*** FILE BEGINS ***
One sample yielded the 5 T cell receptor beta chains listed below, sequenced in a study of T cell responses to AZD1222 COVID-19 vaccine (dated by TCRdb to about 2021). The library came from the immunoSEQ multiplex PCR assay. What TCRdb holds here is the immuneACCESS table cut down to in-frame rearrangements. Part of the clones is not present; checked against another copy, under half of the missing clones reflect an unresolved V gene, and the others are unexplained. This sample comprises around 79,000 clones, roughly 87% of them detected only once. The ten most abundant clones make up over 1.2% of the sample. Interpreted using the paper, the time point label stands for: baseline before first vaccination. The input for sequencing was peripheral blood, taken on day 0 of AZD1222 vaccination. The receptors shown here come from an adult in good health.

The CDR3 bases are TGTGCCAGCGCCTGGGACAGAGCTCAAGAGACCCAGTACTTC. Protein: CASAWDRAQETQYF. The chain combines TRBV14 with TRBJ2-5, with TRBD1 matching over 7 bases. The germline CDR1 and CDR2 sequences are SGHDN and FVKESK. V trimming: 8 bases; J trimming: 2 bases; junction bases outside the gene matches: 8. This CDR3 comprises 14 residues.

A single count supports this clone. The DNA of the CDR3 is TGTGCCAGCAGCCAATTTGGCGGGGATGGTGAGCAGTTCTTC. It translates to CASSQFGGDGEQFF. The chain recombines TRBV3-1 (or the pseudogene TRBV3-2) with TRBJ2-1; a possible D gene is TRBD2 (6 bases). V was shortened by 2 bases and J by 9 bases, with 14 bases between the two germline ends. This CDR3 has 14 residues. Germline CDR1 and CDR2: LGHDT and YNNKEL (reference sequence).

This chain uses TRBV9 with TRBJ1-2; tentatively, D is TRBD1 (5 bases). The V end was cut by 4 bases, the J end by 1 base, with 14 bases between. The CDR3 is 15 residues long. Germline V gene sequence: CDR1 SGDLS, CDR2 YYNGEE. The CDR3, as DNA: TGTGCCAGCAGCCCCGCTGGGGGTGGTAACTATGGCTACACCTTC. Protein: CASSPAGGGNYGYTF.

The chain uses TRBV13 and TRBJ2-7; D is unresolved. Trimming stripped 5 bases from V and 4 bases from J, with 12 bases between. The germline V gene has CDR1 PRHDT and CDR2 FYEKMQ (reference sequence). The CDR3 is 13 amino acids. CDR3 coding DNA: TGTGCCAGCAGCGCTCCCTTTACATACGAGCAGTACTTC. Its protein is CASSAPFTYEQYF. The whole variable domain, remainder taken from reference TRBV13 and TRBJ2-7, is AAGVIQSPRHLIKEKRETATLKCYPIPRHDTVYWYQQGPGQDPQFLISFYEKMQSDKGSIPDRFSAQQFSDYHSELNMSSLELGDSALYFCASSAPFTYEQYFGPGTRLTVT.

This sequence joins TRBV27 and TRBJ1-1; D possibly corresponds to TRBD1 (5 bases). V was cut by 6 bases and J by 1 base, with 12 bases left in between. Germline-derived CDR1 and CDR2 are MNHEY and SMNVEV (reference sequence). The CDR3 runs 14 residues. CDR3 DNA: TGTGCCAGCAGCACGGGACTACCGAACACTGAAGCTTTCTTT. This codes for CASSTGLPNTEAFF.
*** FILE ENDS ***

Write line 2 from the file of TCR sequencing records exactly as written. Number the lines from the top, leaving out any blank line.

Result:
The CDR3 bases are TGTGCCAGCGCCTGGGACAGAGCTCAAGAGACCCAGTACTTC. Protein: CASAWDRAQETQYF. The chain combines TRBV14 with TRBJ2-5, with TRBD1 matching over 7 bases. The germline CDR1 and CDR2 sequences are SGHDN and FVKESK. V trimming: 8 bases; J trimming: 2 bases; junction bases outside the gene matches: 8. This CDR3 comprises 14 residues.